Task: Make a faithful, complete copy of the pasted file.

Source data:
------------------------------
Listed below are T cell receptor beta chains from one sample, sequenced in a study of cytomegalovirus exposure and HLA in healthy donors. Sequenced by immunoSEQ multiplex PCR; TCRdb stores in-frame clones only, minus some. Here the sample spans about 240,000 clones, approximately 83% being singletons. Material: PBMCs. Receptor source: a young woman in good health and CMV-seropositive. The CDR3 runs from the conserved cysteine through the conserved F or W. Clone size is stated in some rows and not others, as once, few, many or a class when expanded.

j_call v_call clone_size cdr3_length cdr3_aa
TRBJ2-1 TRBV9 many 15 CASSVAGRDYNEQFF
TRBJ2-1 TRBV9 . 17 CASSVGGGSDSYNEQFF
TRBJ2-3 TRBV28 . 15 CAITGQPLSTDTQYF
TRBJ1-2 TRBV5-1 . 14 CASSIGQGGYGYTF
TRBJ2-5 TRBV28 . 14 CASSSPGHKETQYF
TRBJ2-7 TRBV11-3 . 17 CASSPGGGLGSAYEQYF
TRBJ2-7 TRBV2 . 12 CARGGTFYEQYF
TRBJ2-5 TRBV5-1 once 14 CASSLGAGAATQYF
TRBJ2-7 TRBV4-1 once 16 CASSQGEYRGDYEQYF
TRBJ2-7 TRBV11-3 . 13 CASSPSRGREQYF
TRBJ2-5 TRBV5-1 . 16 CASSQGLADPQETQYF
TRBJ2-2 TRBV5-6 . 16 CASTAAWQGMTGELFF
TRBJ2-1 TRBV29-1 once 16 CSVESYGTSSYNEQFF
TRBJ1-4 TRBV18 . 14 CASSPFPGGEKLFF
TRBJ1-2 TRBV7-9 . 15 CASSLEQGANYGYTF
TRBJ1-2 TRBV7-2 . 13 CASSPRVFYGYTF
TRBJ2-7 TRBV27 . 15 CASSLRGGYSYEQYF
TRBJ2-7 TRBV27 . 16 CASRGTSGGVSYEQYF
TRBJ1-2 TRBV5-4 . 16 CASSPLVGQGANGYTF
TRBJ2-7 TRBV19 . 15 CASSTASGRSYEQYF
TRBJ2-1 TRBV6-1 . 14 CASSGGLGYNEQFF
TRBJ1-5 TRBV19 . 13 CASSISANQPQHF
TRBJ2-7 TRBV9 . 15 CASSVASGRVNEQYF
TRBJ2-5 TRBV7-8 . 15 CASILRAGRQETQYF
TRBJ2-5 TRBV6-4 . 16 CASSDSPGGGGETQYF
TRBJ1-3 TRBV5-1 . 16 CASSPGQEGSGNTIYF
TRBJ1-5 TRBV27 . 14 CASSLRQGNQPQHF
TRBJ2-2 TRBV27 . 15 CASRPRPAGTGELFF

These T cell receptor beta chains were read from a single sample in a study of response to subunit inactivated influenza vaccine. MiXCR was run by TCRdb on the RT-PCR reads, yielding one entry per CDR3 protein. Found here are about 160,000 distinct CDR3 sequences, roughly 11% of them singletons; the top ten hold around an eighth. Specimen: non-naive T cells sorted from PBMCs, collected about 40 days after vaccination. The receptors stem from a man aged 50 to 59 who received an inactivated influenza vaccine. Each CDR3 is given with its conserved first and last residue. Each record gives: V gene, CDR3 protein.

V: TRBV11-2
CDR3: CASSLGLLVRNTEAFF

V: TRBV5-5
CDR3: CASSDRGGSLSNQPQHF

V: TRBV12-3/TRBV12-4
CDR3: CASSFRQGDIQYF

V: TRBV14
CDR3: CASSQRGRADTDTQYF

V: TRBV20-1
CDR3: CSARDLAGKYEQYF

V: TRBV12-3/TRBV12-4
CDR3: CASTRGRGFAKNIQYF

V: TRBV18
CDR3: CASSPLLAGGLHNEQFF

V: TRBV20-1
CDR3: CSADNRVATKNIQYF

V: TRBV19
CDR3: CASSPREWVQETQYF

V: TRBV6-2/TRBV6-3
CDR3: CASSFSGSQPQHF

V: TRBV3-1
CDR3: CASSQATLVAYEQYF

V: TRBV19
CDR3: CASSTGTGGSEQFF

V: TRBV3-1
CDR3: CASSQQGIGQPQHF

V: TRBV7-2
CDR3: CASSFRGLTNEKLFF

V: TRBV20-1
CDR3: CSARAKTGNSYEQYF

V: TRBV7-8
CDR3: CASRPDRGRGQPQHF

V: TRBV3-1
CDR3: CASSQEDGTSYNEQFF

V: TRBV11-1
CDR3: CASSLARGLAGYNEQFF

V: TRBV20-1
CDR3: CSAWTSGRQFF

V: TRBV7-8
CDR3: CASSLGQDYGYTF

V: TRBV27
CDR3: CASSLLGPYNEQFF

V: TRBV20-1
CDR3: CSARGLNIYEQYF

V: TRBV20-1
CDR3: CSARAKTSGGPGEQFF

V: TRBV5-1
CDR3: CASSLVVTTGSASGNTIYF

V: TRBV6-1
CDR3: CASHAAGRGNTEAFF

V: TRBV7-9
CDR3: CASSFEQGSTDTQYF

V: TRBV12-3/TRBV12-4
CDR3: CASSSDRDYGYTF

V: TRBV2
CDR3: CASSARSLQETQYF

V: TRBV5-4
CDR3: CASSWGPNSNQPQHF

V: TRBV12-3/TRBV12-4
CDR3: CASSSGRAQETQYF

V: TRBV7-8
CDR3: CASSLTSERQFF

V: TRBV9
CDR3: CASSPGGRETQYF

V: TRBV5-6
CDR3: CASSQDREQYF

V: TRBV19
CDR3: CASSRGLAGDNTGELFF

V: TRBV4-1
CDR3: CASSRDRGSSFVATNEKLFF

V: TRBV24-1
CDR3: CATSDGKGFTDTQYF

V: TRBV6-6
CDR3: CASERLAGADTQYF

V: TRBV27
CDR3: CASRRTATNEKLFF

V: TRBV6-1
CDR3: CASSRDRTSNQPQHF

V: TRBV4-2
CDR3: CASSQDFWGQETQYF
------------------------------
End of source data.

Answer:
Listed below are T cell receptor beta chains from one sample, sequenced in a study of cytomegalovirus exposure and HLA in healthy donors. Sequenced by immunoSEQ multiplex PCR; TCRdb stores in-frame clones only, minus some. Here the sample spans about 240,000 clones, approximately 83% being singletons. Material: PBMCs. Receptor source: a young woman in good health and CMV-seropositive. The CDR3 runs from the conserved cysteine through the conserved F or W. Clone size is stated in some rows and not others, as once, few, many or a class when expanded.

j_call v_call clone_size cdr3_length cdr3_aa
TRBJ2-1 TRBV9 many 15 CASSVAGRDYNEQFF
TRBJ2-1 TRBV9 . 17 CASSVGGGSDSYNEQFF
TRBJ2-3 TRBV28 . 15 CAITGQPLSTDTQYF
TRBJ1-2 TRBV5-1 . 14 CASSIGQGGYGYTF
TRBJ2-5 TRBV28 . 14 CASSSPGHKETQYF
TRBJ2-7 TRBV11-3 . 17 CASSPGGGLGSAYEQYF
TRBJ2-7 TRBV2 . 12 CARGGTFYEQYF
TRBJ2-5 TRBV5-1 once 14 CASSLGAGAATQYF
TRBJ2-7 TRBV4-1 once 16 CASSQGEYRGDYEQYF
TRBJ2-7 TRBV11-3 . 13 CASSPSRGREQYF
TRBJ2-5 TRBV5-1 . 16 CASSQGLADPQETQYF
TRBJ2-2 TRBV5-6 . 16 CASTAAWQGMTGELFF
TRBJ2-1 TRBV29-1 once 16 CSVESYGTSSYNEQFF
TRBJ1-4 TRBV18 . 14 CASSPFPGGEKLFF
TRBJ1-2 TRBV7-9 . 15 CASSLEQGANYGYTF
TRBJ1-2 TRBV7-2 . 13 CASSPRVFYGYTF
TRBJ2-7 TRBV27 . 15 CASSLRGGYSYEQYF
TRBJ2-7 TRBV27 . 16 CASRGTSGGVSYEQYF
TRBJ1-2 TRBV5-4 . 16 CASSPLVGQGANGYTF
TRBJ2-7 TRBV19 . 15 CASSTASGRSYEQYF
TRBJ2-1 TRBV6-1 . 14 CASSGGLGYNEQFF
TRBJ1-5 TRBV19 . 13 CASSISANQPQHF
TRBJ2-7 TRBV9 . 15 CASSVASGRVNEQYF
TRBJ2-5 TRBV7-8 . 15 CASILRAGRQETQYF
TRBJ2-5 TRBV6-4 . 16 CASSDSPGGGGETQYF
TRBJ1-3 TRBV5-1 . 16 CASSPGQEGSGNTIYF
TRBJ1-5 TRBV27 . 14 CASSLRQGNQPQHF
TRBJ2-2 TRBV27 . 15 CASRPRPAGTGELFF

These T cell receptor beta chains were read from a single sample in a study of response to subunit inactivated influenza vaccine. MiXCR was run by TCRdb on the RT-PCR reads, yielding one entry per CDR3 protein. Found here are about 160,000 distinct CDR3 sequences, roughly 11% of them singletons; the top ten hold around an eighth. Specimen: non-naive T cells sorted from PBMCs, collected about 40 days after vaccination. The receptors stem from a man aged 50 to 59 who received an inactivated influenza vaccine. Each CDR3 is given with its conserved first and last residue. Each record gives: V gene, CDR3 protein.

V: TRBV11-2
CDR3: CASSLGLLVRNTEAFF

V: TRBV5-5
CDR3: CASSDRGGSLSNQPQHF

V: TRBV12-3/TRBV12-4
CDR3: CASSFRQGDIQYF

V: TRBV14
CDR3: CASSQRGRADTDTQYF

V: TRBV20-1
CDR3: CSARDLAGKYEQYF

V: TRBV12-3/TRBV12-4
CDR3: CASTRGRGFAKNIQYF

V: TRBV18
CDR3: CASSPLLAGGLHNEQFF

V: TRBV20-1
CDR3: CSADNRVATKNIQYF

V: TRBV19
CDR3: CASSPREWVQETQYF

V: TRBV6-2/TRBV6-3
CDR3: CASSFSGSQPQHF

V: TRBV3-1
CDR3: CASSQATLVAYEQYF

V: TRBV19
CDR3: CASSTGTGGSEQFF

V: TRBV3-1
CDR3: CASSQQGIGQPQHF

V: TRBV7-2
CDR3: CASSFRGLTNEKLFF

V: TRBV20-1
CDR3: CSARAKTGNSYEQYF

V: TRBV7-8
CDR3: CASRPDRGRGQPQHF

V: TRBV3-1
CDR3: CASSQEDGTSYNEQFF

V: TRBV11-1
CDR3: CASSLARGLAGYNEQFF

V: TRBV20-1
CDR3: CSAWTSGRQFF

V: TRBV7-8
CDR3: CASSLGQDYGYTF

V: TRBV27
CDR3: CASSLLGPYNEQFF

V: TRBV20-1
CDR3: CSARGLNIYEQYF

V: TRBV20-1
CDR3: CSARAKTSGGPGEQFF

V: TRBV5-1
CDR3: CASSLVVTTGSASGNTIYF

V: TRBV6-1
CDR3: CASHAAGRGNTEAFF

V: TRBV7-9
CDR3: CASSFEQGSTDTQYF

V: TRBV12-3/TRBV12-4
CDR3: CASSSDRDYGYTF

V: TRBV2
CDR3: CASSARSLQETQYF

V: TRBV5-4
CDR3: CASSWGPNSNQPQHF

V: TRBV12-3/TRBV12-4
CDR3: CASSSGRAQETQYF

V: TRBV7-8
CDR3: CASSLTSERQFF

V: TRBV9
CDR3: CASSPGGRETQYF

V: TRBV5-6
CDR3: CASSQDREQYF

V: TRBV19
CDR3: CASSRGLAGDNTGELFF

V: TRBV4-1
CDR3: CASSRDRGSSFVATNEKLFF

V: TRBV24-1
CDR3: CATSDGKGFTDTQYF

V: TRBV6-6
CDR3: CASERLAGADTQYF

V: TRBV27
CDR3: CASRRTATNEKLFF

V: TRBV6-1
CDR3: CASSRDRTSNQPQHF

V: TRBV4-2
CDR3: CASSQDFWGQETQYF